View From Space: A NASA Shuttle Flight Veteran Shares Her Fascinating Experiences as an Astronaut and Environmental Engineer!
As a veteran of two Space Shuttle missions during her career at NASA, Mary Cleave was privileged to fascinating, breath-taking views of Earth and its lower atmosphere that few of us will ever experience. It was those glimpses of the planet that would come to impact her career — reinvigorating her focus as an environmental engineer to protect the Earth and its atmosphere.
“In space, I had the opportunity to really see how tiny and fragile the Earth is,” says Mary, who after her two Shuttle flights in the 1980s would go on to become NASA’s Associate Administrator for Science — a position in which she was responsible for monitoring numerous spacecraft, ranging from those located at the edge of our Solar System to those orbiting the Sun.
“The Earth’s atmosphere is a thin, little layer. So, one event in one place of the planet impacts the entire globe,” says Mary, who retired from NASA in 2007.
She adds enthusiastically: “Everyone needs to understand that studying the solar system, the earth and the universe is important. We need to put ourselves in context and realize the important part we all play in preserving the Earth.”
Mary was selected as an astronaut in May 1980. In her two flights on the Atlantis Shuttle as a mission specialist, she logged a total of 10 days, 22 hours, 2 minutes, and 24 seconds in space, which included orbiting the Earth 172 times and traveling 3.94 million miles.
Her first mission — which took place November 26 to December 3, 1985 — was noted for such achievements as deploying important communications satellites, and conducting two six-hour spacewalks to demonstrate Space Station construction techniques, in addition to carrying the heaviest Shuttle payload weight to orbit to date at that time.
Her second mission, from May 4-8, 1989, successfully deployed the Magellan Venus-exploration spacecraft, the first U.S. planetary science mission launched since 1978 and the first planetary probe to be deployed from the Shuttle. (Magellan arrived at Venus in August 1990 and mapped over 95% of the surface of Venus.)
As a mission specialist, Mary, on the flight in 1985, was the flight engineer and operated the robot arm on the Space Shuttle, in addition to conducting key experiments such as growing crystals in space. On the Shuttle mission in 1989, she deployed the Magellan spacecraft.
She explained that during her first flight, she was the only crew member who was a civilian and a non-veteran. “I heard unbelievable stories from the veterans,” she recalls. At the end of the veteran fighter pilots became environmentally aware after looking at the Earth from space, she contends.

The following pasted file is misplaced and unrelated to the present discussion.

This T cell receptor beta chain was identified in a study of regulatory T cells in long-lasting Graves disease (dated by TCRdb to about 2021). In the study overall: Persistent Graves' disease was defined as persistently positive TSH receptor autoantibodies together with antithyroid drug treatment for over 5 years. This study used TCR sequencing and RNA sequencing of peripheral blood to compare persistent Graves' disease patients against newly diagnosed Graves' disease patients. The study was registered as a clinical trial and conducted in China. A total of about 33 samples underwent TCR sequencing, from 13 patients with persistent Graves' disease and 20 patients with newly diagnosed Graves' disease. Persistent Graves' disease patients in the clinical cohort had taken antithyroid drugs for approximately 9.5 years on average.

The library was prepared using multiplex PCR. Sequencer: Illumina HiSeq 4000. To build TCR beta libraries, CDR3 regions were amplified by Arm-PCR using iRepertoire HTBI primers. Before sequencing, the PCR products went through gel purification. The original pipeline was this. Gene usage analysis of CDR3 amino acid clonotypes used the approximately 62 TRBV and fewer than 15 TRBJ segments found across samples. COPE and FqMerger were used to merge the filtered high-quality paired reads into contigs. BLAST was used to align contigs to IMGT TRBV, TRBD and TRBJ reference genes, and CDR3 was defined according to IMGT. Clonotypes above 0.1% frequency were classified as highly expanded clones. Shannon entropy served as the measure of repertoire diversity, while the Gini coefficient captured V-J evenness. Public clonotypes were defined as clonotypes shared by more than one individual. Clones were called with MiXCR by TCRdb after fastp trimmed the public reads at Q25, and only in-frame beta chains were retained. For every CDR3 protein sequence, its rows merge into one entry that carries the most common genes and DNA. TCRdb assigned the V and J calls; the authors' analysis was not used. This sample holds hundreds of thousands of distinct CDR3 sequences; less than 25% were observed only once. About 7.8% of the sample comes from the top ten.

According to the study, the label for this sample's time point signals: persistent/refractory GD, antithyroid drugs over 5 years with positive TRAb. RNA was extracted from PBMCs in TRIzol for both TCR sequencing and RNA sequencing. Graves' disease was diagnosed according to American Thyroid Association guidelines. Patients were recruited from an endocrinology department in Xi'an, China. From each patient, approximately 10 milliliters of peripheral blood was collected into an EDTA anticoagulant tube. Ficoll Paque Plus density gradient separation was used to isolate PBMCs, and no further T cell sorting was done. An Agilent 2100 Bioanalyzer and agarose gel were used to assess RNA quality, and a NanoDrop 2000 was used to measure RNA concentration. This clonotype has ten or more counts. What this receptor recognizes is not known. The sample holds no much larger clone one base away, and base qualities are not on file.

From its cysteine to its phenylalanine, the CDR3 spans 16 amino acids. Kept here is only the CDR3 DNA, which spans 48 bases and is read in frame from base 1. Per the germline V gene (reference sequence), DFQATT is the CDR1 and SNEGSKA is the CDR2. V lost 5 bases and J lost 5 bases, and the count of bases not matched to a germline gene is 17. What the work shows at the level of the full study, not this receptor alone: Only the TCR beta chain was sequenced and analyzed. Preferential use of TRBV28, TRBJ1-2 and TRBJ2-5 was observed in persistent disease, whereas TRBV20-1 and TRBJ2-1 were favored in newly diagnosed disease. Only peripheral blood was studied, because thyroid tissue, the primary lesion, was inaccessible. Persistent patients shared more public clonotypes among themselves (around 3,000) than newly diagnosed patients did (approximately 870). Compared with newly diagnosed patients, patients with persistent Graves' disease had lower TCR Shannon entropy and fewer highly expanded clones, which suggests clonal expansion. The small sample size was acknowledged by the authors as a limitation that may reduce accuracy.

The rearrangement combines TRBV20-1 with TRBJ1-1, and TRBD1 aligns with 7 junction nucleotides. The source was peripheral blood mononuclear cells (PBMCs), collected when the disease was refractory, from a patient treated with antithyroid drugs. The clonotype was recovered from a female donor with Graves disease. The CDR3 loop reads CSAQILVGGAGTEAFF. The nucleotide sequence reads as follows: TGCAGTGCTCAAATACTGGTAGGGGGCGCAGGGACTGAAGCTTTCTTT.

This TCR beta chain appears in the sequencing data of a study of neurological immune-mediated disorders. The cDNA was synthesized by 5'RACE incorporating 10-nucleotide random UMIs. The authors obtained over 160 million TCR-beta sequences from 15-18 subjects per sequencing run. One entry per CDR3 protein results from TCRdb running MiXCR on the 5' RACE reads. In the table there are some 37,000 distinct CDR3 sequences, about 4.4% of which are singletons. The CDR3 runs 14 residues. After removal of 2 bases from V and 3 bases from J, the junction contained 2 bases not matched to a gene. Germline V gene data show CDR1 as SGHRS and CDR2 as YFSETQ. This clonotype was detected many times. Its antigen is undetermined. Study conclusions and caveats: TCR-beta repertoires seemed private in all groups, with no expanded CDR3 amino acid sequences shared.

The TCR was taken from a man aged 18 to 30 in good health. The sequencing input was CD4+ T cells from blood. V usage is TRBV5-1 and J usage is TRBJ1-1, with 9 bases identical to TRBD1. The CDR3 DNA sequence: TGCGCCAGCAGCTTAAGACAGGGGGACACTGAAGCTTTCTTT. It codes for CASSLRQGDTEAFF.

In her public speaking engagements today, Mary is on a personal mission to inform and excite students and others to about the Earth, space and the ocean, including sharing with audiences the insights that NASA’s Shuttle missions and other scientific endeavors have revealed about atmospheric science, climate change, oceanography and other realms.
Born in Southampton, New York, Mary received a bachelor of science degree in Biological Sciences from Colorado State University in 1969; her master of science degree in Microbial Ecology, and her Ph.D. in Civil and Environmental Engineering from Utah State University in 1975 and 1979, respectively.
Before joining NASA, she held research posts at the Ecology Center and the Utah Water Research Laboratory at Utah State University.
She currently serves on corporate boards and advisory committees in both for profit and not for profit sectors.
In her prolific career, Mary, in addition to serving as NASA’s Associate Administrator for Science, she was also the agency’s Deputy Associate Administrator for Earth Science at NASA headquarters in Washington, D.C.
In 1991 she joined NASA’s Goddard Space Flight Center in Greenbelt, Md., where she worked as the project manager for SeaWiFS (Sea-viewing, Wide-Field-of-view-Sensor). She managed this project during the development and early operational phase. The project goal of SeaWiFS was to provide global measurements of all of the Chlorophyll a on Earth every 48 hours. The spacecraft launched in August 1997 and operated successfully for 13 years. The data from the spacecraft helped scientists increase our understanding of climate change, oceanography and atmospheric science.
She also served in a range of technical and engineering capacities supporting the Shuttle program, including CAPCOM (capsule communicator) for five shuttle flights.
Long considered a role model in science and space exploration for her achievements, Mary is the recipient of various honors, including being the recipient of the American Astronautical Society Flight Achievement Award (1989); NASA Exceptional Achievement Medal (1994), and being profiled with Sally Ride, Anna Fisher and other U.S. women astronauts in the Women In Space DVD, and The Women’s Adventures in Science book series.
Click here for more information on Mary Cleave and many others who have flown in space: http://www.space-explorers.org/